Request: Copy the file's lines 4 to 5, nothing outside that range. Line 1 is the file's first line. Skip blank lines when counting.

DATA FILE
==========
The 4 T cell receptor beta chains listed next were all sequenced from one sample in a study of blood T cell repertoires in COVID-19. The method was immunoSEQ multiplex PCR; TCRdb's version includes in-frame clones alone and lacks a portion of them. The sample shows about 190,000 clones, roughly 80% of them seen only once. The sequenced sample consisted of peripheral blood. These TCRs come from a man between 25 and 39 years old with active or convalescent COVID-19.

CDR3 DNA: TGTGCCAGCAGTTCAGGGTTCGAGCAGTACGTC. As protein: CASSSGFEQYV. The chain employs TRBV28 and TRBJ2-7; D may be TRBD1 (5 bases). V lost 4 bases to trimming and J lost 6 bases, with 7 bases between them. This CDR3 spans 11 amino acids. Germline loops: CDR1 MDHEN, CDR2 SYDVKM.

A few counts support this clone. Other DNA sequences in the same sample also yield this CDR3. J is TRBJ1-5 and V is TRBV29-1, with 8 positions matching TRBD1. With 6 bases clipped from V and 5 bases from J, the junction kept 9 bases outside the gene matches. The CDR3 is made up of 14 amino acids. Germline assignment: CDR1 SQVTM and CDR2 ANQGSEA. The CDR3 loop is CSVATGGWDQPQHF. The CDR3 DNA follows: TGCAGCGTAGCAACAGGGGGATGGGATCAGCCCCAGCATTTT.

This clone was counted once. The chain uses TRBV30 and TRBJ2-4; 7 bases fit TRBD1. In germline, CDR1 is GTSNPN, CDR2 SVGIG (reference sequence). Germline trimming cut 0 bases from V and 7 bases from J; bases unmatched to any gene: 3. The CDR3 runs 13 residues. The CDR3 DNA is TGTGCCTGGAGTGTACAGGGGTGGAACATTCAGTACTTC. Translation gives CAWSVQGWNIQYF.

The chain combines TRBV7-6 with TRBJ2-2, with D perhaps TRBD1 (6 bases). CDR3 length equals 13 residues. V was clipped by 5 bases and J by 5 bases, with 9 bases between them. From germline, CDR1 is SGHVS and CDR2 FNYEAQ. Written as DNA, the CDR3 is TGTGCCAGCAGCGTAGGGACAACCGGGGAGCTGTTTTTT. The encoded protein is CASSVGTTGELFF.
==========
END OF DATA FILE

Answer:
This clone was counted once. The chain uses TRBV30 and TRBJ2-4; 7 bases fit TRBD1. In germline, CDR1 is GTSNPN, CDR2 SVGIG (reference sequence). Germline trimming cut 0 bases from V and 7 bases from J; bases unmatched to any gene: 3. The CDR3 runs 13 residues. The CDR3 DNA is TGTGCCTGGAGTGTACAGGGGTGGAACATTCAGTACTTC. Translation gives CAWSVQGWNIQYF.

The chain combines TRBV7-6 with TRBJ2-2, with D perhaps TRBD1 (6 bases). CDR3 length equals 13 residues. V was clipped by 5 bases and J by 5 bases, with 9 bases between them. From germline, CDR1 is SGHVS and CDR2 FNYEAQ. Written as DNA, the CDR3 is TGTGCCAGCAGCGTAGGGACAACCGGGGAGCTGTTTTTT. The encoded protein is CASSVGTTGELFF.